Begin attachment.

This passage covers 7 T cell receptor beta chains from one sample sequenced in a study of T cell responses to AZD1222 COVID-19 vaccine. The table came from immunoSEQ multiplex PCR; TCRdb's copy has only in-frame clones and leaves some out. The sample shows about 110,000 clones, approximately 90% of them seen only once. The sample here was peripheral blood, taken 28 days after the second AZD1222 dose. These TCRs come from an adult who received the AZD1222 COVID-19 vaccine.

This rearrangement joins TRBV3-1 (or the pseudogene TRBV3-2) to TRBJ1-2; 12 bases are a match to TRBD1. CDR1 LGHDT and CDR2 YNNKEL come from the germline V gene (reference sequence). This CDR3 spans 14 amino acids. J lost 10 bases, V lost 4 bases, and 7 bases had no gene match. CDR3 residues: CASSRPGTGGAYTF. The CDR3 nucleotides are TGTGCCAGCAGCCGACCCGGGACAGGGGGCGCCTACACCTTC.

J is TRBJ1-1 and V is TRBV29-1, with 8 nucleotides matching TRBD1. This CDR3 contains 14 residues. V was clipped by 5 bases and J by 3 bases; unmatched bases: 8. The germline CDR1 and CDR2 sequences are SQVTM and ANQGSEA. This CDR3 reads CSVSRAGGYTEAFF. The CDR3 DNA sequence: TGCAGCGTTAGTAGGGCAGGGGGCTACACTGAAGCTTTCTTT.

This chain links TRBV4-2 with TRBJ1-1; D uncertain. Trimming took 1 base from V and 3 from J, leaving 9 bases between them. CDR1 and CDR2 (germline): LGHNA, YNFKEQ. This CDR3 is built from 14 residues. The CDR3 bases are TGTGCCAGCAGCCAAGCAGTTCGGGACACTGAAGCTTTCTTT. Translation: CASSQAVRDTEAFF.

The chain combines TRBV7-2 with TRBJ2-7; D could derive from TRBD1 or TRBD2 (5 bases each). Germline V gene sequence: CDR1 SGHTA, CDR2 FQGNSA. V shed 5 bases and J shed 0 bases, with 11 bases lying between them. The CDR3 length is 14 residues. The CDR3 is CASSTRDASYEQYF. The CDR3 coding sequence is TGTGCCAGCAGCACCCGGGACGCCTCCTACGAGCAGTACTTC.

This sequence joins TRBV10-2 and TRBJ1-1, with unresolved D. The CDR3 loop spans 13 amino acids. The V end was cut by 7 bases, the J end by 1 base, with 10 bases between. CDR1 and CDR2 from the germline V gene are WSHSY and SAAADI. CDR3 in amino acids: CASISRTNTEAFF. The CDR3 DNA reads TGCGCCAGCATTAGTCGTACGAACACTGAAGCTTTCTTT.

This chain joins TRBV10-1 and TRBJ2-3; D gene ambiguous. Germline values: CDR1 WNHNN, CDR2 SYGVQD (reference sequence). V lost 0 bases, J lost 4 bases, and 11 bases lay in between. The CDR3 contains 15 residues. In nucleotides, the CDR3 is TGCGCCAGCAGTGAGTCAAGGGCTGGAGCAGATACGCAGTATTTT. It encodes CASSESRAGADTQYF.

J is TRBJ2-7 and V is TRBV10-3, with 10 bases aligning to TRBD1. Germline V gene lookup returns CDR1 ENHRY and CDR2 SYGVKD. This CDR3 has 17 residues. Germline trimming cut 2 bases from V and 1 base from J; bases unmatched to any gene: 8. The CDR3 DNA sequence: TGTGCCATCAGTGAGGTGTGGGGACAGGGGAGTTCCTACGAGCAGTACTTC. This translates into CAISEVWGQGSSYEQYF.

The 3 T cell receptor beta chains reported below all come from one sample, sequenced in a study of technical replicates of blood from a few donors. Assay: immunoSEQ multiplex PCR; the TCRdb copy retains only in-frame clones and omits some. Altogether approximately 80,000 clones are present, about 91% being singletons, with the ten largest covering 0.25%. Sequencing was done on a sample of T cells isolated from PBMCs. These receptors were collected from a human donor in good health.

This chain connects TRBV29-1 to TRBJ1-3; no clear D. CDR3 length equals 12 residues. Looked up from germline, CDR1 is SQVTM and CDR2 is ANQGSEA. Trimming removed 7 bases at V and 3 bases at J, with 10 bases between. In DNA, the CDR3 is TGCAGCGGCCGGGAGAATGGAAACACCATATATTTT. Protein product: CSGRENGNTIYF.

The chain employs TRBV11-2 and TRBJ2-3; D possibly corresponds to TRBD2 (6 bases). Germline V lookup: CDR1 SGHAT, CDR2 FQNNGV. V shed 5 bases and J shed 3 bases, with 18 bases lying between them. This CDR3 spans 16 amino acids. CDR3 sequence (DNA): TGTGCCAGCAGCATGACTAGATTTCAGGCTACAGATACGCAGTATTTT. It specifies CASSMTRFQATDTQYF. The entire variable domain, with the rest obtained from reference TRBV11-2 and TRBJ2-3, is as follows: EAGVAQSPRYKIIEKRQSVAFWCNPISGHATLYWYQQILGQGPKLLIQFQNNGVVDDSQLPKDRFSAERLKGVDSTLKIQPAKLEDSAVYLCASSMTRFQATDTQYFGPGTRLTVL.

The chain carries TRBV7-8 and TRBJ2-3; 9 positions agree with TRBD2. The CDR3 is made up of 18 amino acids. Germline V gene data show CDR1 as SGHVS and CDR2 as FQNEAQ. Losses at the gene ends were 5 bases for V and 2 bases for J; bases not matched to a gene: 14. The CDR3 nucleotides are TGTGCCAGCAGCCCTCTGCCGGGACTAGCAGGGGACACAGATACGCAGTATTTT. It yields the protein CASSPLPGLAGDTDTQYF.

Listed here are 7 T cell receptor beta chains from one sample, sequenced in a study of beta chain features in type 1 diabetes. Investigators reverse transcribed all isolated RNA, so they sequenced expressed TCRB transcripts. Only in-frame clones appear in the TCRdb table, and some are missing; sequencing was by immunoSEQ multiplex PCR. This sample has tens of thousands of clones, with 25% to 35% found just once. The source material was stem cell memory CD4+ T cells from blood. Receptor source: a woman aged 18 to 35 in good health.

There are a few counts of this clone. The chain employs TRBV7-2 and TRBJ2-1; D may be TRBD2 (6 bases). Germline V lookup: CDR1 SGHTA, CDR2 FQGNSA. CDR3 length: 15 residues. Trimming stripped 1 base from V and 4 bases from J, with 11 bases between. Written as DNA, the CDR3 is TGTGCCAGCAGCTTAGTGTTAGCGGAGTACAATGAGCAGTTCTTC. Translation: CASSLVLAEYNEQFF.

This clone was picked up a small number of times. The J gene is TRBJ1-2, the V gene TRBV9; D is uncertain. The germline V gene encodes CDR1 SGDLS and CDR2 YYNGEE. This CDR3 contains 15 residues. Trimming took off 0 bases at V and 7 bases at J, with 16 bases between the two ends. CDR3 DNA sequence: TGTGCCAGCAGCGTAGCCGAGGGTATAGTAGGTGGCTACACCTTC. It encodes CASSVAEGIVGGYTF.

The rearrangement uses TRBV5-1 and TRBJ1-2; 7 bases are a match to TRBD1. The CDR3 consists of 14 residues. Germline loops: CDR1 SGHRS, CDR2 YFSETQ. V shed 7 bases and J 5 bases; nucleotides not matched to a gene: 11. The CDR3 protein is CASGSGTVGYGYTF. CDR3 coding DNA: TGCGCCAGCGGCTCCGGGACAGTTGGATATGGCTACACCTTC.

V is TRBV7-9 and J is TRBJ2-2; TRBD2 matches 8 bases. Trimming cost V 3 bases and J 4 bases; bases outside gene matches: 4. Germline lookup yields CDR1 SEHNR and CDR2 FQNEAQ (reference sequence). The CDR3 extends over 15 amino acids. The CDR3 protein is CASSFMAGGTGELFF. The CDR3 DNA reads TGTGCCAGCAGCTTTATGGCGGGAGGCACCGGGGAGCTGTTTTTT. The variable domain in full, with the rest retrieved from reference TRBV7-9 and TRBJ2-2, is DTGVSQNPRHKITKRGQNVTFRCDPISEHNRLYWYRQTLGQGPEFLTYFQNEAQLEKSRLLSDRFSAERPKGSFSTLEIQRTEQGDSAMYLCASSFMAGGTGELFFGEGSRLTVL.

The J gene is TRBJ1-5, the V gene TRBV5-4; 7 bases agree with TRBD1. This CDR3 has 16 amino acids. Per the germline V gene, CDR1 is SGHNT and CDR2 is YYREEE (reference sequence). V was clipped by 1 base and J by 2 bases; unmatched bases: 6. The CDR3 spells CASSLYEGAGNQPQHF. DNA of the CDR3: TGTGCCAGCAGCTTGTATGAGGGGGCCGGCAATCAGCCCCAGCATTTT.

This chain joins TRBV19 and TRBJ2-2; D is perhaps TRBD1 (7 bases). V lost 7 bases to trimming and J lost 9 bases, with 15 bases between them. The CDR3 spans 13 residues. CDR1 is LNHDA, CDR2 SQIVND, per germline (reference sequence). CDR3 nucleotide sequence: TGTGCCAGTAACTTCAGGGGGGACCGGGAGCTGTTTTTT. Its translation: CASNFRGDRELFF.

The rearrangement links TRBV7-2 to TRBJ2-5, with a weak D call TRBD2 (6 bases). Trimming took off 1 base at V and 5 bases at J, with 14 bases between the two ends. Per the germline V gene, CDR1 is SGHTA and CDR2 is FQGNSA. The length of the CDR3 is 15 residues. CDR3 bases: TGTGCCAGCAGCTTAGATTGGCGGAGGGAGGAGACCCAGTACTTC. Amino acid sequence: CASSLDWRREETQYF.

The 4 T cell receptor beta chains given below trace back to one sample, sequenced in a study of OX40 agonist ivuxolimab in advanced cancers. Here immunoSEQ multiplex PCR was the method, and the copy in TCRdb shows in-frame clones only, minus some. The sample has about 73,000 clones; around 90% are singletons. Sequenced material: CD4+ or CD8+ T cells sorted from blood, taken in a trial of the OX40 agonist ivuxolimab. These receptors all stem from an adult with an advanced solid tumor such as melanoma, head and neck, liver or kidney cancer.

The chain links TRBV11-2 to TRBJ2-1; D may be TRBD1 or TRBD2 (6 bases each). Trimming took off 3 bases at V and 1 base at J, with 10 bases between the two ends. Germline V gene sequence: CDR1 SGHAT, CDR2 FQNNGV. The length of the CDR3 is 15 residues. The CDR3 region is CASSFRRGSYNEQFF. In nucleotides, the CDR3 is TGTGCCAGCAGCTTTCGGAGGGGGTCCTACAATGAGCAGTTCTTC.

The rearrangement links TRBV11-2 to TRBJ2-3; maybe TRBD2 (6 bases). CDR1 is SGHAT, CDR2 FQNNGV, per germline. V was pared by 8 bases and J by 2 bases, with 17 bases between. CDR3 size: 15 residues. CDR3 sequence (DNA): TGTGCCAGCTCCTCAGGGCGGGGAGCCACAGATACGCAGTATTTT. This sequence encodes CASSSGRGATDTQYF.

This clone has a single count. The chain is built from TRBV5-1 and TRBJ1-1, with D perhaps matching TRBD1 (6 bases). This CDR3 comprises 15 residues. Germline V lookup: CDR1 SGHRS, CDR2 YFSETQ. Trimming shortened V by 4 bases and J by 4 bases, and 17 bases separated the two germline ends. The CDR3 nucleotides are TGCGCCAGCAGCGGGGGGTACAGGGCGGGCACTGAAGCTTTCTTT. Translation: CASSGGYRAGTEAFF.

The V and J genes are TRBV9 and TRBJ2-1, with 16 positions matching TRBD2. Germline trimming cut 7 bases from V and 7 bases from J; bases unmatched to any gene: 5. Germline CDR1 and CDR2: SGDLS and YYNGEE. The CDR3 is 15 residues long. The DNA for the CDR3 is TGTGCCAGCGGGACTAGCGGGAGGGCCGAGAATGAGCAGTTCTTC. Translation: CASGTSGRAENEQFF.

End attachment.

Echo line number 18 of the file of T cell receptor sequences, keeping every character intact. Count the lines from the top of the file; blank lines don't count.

The J gene is TRBJ1-5, the V gene TRBV5-4; 7 bases agree with TRBD1. This CDR3 has 16 amino acids. Per the germline V gene, CDR1 is SGHNT and CDR2 is YYREEE (reference sequence). V was clipped by 1 base and J by 2 bases; unmatched bases: 6. The CDR3 spells CASSLYEGAGNQPQHF. DNA of the CDR3: TGTGCCAGCAGCTTGTATGAGGGGGCCGGCAATCAGCCCCAGCATTTT.